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(Radio Scotland 242m medium wave)

Radio Scotland’s home was the Comet, a 90ft 500-ton former lightship. She was built at John Brown’s on the Clyde in 1904 and was fitted out as a radio station in Guernsey. Total power output was 20k watts. The stations signature tune was the black bear.
 Radio Scotland in Methil Dock
The Comet being towed to it's berth in No.1 dock
During the short life of Radio Scotland the Comet anchored off Dunbar, Troon and briefly, Ballywalter Co Down, before returning to Dunbar.
Almost 30 disc jockeys followed Paul Young’s 1st broadcast. The last DJ on air was Mark Wesley. 
Radio Scotland was on the air from 23:55 on 31st December 1965 to midnight on 14th August 1967 when the Marine Offences Act 1967 legislation came into force.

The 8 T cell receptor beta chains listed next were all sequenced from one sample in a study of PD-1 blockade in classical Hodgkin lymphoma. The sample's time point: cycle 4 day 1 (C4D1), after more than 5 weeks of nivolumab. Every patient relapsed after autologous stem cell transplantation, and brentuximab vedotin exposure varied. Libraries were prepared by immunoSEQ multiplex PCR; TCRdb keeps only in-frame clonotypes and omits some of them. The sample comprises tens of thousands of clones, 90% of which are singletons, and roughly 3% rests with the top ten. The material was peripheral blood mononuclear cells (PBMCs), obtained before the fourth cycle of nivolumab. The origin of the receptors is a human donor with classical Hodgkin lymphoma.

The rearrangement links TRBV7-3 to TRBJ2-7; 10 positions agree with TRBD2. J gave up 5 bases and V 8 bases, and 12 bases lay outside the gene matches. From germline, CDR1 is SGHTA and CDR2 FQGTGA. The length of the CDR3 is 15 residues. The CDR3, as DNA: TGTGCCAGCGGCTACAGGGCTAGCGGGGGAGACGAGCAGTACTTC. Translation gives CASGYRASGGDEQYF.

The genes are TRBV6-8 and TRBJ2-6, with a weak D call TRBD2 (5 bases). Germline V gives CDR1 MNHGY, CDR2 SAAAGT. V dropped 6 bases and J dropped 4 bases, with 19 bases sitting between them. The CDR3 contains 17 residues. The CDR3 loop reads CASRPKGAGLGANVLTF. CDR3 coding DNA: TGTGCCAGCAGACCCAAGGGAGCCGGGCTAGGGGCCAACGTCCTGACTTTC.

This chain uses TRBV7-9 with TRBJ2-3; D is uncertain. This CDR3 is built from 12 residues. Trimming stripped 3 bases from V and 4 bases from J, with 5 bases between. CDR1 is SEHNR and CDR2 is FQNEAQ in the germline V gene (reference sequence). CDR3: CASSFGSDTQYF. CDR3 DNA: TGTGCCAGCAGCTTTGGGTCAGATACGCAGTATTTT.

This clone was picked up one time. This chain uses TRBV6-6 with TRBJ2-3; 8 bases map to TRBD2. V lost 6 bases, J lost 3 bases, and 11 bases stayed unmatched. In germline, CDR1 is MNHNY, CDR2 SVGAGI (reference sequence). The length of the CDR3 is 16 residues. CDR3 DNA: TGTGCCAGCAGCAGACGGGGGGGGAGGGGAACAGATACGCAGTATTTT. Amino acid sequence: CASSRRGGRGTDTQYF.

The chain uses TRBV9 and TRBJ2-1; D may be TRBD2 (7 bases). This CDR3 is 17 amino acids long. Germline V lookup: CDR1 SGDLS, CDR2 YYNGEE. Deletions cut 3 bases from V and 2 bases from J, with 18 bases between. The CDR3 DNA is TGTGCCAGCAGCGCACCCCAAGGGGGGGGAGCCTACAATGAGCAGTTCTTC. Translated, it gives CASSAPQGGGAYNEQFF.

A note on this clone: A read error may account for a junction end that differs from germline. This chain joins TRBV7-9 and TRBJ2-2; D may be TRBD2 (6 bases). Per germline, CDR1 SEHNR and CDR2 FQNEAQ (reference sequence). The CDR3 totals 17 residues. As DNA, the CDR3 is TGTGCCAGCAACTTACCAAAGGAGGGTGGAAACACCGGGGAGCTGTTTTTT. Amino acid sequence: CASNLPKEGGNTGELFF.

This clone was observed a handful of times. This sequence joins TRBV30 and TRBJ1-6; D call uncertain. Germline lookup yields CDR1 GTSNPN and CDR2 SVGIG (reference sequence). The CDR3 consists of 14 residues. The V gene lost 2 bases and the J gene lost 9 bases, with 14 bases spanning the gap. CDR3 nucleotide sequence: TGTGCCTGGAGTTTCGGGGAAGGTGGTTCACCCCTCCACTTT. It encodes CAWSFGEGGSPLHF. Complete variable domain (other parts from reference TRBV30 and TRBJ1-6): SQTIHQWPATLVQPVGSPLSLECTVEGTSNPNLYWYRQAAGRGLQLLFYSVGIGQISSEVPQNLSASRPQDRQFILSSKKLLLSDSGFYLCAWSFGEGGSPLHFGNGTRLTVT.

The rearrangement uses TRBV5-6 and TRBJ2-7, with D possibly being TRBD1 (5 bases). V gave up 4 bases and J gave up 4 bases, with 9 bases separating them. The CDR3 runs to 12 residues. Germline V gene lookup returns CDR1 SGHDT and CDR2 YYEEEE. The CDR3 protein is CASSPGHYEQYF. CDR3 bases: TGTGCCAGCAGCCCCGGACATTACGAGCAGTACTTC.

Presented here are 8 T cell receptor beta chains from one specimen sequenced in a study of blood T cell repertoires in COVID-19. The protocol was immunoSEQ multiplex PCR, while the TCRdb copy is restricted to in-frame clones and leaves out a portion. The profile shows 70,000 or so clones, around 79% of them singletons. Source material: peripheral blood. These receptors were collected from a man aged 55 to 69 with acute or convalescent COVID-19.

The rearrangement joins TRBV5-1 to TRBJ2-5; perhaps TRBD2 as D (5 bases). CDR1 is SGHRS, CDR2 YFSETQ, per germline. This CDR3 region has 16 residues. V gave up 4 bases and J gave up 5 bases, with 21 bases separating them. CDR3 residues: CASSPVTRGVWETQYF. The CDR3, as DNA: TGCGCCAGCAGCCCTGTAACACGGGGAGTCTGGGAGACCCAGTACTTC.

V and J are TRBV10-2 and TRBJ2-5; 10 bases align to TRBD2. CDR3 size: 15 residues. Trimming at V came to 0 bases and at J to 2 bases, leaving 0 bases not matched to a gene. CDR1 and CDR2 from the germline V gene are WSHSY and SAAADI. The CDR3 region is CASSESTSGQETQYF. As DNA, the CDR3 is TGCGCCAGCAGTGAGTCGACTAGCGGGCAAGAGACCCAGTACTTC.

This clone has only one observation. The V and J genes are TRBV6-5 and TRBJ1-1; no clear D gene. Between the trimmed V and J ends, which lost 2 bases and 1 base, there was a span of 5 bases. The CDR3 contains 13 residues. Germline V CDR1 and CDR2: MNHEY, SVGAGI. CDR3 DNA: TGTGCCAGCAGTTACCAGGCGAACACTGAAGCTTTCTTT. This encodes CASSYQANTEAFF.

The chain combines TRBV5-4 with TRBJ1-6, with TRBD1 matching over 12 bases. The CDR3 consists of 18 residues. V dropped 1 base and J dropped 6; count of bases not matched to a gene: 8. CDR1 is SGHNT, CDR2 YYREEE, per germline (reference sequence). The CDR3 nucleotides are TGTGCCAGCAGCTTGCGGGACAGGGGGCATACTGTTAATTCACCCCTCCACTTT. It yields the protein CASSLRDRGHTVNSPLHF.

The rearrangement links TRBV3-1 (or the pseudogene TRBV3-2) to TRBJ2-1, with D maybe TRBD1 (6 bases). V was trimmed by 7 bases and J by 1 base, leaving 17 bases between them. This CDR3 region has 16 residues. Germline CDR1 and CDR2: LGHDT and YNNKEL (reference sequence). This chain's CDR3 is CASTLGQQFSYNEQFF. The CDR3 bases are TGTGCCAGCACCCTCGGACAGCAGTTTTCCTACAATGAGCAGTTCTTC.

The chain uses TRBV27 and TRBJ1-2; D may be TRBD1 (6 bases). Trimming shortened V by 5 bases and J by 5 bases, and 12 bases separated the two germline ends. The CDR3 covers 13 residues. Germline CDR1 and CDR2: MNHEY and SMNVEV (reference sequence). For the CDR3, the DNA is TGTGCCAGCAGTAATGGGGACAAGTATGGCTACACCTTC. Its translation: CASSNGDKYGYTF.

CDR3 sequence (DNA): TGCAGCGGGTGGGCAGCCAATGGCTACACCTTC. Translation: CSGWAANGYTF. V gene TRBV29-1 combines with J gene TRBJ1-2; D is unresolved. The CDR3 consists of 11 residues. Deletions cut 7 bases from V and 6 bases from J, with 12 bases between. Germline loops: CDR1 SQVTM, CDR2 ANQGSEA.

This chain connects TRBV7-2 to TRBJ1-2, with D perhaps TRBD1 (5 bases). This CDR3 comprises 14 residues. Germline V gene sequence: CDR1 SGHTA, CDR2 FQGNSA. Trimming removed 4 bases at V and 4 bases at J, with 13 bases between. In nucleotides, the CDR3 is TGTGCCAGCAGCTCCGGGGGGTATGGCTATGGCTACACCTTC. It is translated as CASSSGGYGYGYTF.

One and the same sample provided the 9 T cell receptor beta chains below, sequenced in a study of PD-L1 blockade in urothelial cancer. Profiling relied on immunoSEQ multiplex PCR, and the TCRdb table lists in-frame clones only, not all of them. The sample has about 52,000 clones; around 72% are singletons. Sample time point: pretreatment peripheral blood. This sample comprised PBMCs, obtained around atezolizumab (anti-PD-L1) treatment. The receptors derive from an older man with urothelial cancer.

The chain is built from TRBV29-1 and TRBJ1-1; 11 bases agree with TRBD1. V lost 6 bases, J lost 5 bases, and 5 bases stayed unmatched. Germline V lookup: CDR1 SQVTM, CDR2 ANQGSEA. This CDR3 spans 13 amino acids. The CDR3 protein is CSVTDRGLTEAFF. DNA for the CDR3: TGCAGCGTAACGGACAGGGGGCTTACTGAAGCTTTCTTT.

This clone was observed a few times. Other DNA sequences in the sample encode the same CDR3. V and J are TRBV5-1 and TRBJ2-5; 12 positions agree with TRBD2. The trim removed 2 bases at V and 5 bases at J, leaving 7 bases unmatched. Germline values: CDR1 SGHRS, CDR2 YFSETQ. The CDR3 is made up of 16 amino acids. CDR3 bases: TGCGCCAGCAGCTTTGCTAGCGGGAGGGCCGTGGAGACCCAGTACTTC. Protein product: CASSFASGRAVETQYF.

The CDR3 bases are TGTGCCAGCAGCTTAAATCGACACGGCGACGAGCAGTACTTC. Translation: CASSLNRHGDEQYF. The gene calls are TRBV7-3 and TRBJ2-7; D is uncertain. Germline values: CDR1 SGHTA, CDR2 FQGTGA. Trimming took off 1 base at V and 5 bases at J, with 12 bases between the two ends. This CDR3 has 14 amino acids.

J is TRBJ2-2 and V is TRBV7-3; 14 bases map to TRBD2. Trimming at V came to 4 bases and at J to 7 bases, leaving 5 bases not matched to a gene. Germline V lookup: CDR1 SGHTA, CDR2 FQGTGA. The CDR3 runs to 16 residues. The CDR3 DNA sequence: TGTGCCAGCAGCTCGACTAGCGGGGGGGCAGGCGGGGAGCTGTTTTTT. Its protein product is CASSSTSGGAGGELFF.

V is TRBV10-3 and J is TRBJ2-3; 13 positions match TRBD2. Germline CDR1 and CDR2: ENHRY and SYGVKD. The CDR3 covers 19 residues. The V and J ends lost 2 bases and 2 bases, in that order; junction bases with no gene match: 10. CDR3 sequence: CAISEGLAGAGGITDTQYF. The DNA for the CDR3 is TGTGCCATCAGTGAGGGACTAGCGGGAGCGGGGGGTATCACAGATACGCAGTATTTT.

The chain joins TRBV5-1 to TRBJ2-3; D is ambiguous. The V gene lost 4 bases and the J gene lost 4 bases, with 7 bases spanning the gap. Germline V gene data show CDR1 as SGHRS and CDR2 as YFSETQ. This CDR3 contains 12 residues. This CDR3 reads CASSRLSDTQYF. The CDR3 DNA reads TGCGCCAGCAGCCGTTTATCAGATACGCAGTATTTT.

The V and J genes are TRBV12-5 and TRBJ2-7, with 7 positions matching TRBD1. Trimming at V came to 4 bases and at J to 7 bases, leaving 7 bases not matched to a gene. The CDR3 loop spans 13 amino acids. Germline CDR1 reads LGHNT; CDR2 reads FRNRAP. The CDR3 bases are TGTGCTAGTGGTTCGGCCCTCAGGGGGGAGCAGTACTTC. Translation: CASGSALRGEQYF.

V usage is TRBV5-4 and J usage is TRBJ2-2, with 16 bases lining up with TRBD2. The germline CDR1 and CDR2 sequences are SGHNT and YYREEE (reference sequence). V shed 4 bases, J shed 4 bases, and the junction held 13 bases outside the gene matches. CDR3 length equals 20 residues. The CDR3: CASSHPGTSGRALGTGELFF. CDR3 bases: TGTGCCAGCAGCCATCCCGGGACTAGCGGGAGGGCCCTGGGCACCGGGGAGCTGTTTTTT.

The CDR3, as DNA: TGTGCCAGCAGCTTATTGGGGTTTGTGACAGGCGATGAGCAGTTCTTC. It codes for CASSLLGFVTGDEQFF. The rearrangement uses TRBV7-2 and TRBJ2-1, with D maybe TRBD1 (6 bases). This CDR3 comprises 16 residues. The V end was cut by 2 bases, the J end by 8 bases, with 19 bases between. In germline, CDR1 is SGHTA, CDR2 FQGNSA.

The Marine Offences Act 1967 made it an offence to help anyone in the operation or assisting in the operation of broadcasting, including transporting people, goods and provisions. It was also an offence being a performer, announcer or to advertise on the radio station.  These offences could carry a term of imprisionment of 2yrs or a large fine.  
The act also increased the domestic powers of the British Wireless Telegraphy Act of 1949 beyond the territorial land mass extending it to twelve nautical miles from the coast, therefore these “pirate radio” stations would be breaking the law if they were within 12 miles of land.The act was the death knell of pirate radio stations arround the British coast.
The ship was towed into Methil docks on the afternoon of Friday 18th September 1976 where it was moored for two weeks. Captain Willie Fisher and engineer Jack Johnstone were on board while the ship was stripped of its mast and transmitter equipment before being sold to a foreign buyer. In 1969, the Comet was scrapped in Holland.
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